When we imagine the future of space exploration, we usually imagine humanoid robots that will accompany us across the deserted planes of distant planets but soft robotics has been gaining a lot of traction in the past couple of years and, if you really think about it, it definitely makes more sense.
Hard robots require complex machinery to be put together, which raises the production costs and are usually difficult and time-consuming to fix when they break, especially if the robot it autonomous and goes exploring far away from its human peers.
Harvard researchers want to keep it simple instead: they developed a soft robot that uses pressurized air to do its thing. This replaces the multiple control systems usually found on hard robots and overall reduces the complexity of the components you’d normally need to power up such a machine.
The robot was developed by researchers from the Harvard John A. Paulson School of Engineering and Applied Sciences (SEAS) and their research was published in the Soft Robotics journal.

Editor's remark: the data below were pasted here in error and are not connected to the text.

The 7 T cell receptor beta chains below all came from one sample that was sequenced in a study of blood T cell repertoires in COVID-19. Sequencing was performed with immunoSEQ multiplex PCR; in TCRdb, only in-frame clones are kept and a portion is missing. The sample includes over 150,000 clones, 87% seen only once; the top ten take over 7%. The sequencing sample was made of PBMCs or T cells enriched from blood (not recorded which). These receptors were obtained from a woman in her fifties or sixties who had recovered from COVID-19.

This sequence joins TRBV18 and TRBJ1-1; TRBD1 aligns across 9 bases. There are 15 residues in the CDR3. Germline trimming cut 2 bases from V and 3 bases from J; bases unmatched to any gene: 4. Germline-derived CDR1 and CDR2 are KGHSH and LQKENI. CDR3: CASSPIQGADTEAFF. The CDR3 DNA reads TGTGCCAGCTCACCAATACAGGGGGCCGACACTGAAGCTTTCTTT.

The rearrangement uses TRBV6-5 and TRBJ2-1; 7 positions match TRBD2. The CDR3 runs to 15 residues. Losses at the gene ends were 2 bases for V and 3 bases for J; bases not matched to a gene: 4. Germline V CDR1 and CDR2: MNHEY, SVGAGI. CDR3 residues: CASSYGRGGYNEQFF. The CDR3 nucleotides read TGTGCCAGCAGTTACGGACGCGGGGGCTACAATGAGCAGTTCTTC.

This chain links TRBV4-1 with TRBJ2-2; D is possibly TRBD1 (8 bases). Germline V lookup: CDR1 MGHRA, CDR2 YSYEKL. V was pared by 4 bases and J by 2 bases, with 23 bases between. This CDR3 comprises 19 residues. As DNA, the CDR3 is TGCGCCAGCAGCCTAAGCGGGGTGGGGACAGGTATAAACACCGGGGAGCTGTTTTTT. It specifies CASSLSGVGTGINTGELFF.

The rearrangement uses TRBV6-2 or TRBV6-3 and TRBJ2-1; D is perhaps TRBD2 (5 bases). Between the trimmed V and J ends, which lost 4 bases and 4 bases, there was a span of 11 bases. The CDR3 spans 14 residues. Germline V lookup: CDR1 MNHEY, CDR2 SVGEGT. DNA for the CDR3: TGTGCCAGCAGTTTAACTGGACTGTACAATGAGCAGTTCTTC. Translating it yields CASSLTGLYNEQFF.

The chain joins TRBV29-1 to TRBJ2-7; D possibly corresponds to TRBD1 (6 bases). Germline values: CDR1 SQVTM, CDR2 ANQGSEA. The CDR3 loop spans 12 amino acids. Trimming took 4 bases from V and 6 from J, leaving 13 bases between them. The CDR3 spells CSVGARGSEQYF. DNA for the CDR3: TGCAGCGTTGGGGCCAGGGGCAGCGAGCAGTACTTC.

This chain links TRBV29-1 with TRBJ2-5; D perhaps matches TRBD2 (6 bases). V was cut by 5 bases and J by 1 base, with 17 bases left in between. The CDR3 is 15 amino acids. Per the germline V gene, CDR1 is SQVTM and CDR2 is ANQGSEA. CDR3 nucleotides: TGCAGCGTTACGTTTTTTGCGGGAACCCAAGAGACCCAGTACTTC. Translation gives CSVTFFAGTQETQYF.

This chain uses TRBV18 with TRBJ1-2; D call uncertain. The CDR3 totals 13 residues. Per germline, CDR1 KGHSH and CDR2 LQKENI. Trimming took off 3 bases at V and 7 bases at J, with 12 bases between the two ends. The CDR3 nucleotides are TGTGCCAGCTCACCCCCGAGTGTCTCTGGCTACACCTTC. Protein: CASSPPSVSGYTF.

“Before this research, we couldn’t build fluidic soft robots without independently controlling each actuator through separate input lines and pressure supplies and a complex actuation process,” Nikolaos Vasis said, graduate SEAS student and co-author of the paper “Now, we can embed the functionality of fluidic soft robots in their design, allowing for a substantial simplification in their actuation.”
The researchers selected tubes of different sizes that helped them control the speed of the air that goes through the machine.
While an input sends out the same amount of air through the tubes, the size is the one that decides how the air flows and where.
The team demonstrated their approach on a four-legged soft robot, with the tubes sending air into each leg in sequence, which enabled it to crawl in a very organic-looking manner.
“Our work presents for the first time a strategy that can be used to make simply actuated fluidic soft robots, based on this well-known phenomenon of viscous flow,” Katia Bertoldi, Professor of Applied Mechanics at SEAS said “With the strategy presented in our work, the actuation of fluidic soft robots will now be simpler and easier than ever, taking a major step towards fully untethered and simply actuated soft robots.”
The researchers hope these sort of soft robots could prove to be more practical than their metal-made siblings as they don’t need to be tethered and can scramble over tough terrain more easily. They expect to see the robots perhaps aid space exploration and search and rescue missions in the future.